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Other members in your guild should be able to tell you what sort of things you should advance in order to get certain abilities.
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See also
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Skills are commonly referred to using the first two letters of their tree, eg 'ma.me.me.an' for '[[magic.methods.mental.animating]]'.
  
 
[[Category:Newbie Guides]]
 
[[Category:Newbie Guides]]

Revision as of 17:24, 29 July 2009

Introducing skills

Skills form the foundation of your character's abilities in the game. Commands, spells, rituals, activities like swimming, even speaking and understanding another language - your proficiency at all of these activities is determined by a skill bonus, or a combination of bonuses. Bonus is explained more thoroughly here, but in brief, it's your skill level that determines your bonus, with some modification according to your stats. A higher skill level (and therefore bonus) makes your action work better - be it do more damage, heal more effectively, fix more thoroughly.

It's not just a question of being better at things. Most guild activities will only be available to you after you've reached a certain level in the skills needed. For example, you can't learn Hag's Blessing until you've reached 10 levels of magic.spells.misc.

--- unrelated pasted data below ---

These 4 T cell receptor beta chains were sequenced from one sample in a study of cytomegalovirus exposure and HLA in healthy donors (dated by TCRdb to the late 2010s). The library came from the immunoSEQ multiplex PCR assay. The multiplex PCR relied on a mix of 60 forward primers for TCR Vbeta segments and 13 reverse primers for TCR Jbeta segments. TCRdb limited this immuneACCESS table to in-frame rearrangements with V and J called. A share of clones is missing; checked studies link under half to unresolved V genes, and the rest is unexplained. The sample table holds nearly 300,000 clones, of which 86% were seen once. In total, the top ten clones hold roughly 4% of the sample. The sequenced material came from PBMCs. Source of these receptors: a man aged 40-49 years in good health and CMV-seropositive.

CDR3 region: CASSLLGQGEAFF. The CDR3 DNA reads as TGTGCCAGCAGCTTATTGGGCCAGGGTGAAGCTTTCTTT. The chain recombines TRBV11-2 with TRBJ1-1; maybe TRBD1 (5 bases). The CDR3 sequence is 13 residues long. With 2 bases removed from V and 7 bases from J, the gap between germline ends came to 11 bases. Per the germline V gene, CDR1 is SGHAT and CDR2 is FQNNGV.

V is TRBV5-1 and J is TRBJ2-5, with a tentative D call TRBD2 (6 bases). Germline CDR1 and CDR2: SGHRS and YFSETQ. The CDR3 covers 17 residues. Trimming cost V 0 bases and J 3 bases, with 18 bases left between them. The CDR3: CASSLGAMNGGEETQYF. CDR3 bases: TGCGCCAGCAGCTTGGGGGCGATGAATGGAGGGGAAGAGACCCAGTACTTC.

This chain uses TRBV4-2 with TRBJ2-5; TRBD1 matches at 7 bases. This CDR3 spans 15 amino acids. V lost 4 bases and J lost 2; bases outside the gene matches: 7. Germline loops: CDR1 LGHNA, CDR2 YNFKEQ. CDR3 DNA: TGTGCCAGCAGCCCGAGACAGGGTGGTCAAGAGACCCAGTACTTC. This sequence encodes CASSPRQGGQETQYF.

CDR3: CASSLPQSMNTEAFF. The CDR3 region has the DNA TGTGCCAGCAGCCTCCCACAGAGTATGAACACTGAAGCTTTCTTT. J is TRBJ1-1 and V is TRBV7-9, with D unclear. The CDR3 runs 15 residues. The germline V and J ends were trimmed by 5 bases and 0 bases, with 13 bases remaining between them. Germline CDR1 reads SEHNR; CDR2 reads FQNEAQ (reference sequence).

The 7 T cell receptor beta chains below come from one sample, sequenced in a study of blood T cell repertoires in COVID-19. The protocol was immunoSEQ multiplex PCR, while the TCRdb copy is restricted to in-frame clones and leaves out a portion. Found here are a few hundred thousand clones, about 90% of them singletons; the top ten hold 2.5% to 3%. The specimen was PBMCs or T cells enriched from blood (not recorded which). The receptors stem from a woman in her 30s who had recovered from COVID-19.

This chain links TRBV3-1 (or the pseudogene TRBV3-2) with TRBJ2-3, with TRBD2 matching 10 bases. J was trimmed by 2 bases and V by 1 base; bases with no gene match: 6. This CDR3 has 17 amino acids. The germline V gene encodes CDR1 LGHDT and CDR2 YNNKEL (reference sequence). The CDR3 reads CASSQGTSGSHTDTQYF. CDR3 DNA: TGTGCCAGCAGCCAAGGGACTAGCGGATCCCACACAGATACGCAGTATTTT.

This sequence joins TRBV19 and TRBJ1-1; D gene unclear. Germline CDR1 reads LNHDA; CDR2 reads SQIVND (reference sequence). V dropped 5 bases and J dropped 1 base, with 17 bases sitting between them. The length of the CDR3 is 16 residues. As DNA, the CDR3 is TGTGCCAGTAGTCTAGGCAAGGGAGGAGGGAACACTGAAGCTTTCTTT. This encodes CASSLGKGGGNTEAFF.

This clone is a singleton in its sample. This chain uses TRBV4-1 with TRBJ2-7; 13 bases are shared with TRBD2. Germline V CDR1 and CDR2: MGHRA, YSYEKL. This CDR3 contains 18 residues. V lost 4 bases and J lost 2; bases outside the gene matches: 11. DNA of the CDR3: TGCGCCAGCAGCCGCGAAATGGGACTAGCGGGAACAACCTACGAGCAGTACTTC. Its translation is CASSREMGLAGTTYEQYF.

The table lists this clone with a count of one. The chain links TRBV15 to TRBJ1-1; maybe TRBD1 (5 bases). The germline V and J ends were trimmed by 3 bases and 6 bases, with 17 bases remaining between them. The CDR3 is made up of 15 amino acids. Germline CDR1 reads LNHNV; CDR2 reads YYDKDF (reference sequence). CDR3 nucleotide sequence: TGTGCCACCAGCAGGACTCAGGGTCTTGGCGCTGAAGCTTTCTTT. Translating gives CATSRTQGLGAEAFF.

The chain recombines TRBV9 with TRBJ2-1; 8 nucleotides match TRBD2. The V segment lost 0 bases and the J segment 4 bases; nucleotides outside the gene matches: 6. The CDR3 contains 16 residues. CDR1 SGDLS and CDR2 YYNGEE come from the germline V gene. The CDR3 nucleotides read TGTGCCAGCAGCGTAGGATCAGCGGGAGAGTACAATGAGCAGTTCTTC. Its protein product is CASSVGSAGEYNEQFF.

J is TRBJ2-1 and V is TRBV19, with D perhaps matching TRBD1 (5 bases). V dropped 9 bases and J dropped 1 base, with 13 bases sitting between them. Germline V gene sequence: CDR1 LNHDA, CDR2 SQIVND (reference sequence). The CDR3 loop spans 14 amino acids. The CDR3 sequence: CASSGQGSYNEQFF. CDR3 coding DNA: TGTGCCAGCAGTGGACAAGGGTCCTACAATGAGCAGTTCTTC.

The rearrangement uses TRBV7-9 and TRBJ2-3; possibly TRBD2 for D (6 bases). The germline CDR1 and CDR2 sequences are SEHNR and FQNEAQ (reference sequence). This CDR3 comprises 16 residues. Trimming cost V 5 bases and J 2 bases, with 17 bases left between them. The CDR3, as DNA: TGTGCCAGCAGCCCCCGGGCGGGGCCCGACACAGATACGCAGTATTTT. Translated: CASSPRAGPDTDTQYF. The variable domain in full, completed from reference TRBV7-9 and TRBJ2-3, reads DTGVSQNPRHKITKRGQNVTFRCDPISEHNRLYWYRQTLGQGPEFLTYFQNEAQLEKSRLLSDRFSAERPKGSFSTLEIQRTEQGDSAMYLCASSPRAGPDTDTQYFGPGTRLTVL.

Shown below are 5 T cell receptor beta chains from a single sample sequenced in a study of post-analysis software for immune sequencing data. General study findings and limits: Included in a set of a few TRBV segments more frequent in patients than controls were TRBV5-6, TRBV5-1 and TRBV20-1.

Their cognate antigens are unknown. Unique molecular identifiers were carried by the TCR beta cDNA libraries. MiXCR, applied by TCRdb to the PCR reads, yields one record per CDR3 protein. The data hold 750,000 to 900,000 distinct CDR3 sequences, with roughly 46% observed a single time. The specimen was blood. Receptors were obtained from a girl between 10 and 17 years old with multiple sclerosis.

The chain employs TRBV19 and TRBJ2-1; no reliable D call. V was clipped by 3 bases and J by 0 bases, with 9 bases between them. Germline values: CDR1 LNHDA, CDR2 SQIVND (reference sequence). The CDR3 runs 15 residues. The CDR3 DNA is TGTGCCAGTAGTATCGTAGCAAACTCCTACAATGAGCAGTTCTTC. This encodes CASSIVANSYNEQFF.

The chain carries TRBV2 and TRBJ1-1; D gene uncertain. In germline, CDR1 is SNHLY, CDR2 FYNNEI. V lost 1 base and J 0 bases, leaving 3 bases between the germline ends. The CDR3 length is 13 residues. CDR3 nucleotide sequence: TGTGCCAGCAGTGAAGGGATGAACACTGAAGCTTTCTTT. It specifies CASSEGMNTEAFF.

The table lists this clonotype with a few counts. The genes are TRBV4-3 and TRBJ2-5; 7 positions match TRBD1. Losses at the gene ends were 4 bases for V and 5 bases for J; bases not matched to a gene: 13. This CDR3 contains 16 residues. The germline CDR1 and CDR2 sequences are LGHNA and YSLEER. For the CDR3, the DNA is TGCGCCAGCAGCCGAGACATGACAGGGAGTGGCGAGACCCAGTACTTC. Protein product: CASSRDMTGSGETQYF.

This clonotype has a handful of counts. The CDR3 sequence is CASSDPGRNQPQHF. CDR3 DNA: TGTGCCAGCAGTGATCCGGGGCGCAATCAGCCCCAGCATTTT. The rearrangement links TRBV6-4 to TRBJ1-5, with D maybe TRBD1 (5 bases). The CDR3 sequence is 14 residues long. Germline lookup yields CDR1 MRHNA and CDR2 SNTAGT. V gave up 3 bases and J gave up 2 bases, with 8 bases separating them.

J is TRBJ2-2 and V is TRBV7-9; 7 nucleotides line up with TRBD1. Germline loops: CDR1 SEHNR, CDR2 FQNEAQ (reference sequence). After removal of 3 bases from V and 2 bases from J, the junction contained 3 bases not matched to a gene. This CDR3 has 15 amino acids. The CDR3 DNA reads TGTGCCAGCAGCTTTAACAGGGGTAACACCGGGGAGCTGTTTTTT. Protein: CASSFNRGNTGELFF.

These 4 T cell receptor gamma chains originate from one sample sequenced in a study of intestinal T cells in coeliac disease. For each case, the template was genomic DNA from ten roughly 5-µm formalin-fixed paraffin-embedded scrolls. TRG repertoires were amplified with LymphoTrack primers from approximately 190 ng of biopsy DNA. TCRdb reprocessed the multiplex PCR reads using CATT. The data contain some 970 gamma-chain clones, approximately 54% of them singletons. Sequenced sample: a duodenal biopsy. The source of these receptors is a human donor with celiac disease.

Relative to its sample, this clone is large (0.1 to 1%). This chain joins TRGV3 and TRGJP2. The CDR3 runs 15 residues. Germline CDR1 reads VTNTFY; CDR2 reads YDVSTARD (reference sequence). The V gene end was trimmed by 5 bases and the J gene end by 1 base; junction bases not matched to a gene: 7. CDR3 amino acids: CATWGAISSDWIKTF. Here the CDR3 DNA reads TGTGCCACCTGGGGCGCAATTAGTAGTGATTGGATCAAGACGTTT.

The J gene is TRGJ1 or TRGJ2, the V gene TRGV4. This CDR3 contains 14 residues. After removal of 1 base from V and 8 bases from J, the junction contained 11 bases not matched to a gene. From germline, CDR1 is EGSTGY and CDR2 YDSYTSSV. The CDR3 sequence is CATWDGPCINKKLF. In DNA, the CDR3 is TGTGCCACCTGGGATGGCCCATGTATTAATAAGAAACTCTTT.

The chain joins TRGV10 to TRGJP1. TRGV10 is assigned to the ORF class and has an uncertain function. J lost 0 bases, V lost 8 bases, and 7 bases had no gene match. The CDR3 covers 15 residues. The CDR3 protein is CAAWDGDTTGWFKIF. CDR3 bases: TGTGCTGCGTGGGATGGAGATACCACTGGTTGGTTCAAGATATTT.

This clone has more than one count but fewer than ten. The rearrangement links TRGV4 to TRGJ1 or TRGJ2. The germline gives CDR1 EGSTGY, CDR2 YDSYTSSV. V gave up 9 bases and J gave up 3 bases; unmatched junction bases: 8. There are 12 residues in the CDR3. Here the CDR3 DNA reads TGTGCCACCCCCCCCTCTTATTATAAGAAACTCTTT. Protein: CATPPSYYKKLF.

You can see your skill level and your bonus level by typing the command 'skills'.


Increasing your skills

Increasing your skills is very important in the game, and can happen in one of several ways:

  • You can advance in your guild, having a guild npc teach you. This method costs XP and a bit of money. Skills cost more to advance as they get higher, and guild primaries cost less to advance (also, you can advance them up to level 300, while non-primaries have a much lower advancement cap).
  • You can learn, ideally from another player who has a much higher level in that skill than you, or from yourself. This method costs XP but no money. This is more expensive in XP than advancement at your guild, and learning from yourself is more expensive than learning from another player. The higher the other player's teaching bonus, the cheaper it will be to learn from them. (You can learn indefinitely this way, though skills become more expensive to learn as your bonus in them increases.)
  • If you're lucky, you might TM a skill. Short for TaskMaster, this system works on the principle of 'practice makes perfect' - you have a chance of going up a skill level when you just use a skill.

Skill structure and notation

Skills are structured hierarchically, so that related skills are grouped together. For example, the magic branch of the skill tree has a branch called spells. Spells breaks down into offensive, defensive, misc and special. offensive doesn't break down further, so it is the actual skill. Skills can be 4 levels deep.

Skills are commonly referred to using the first two letters of their tree, eg 'ma.me.me.an' for 'magic.methods.mental.animating'.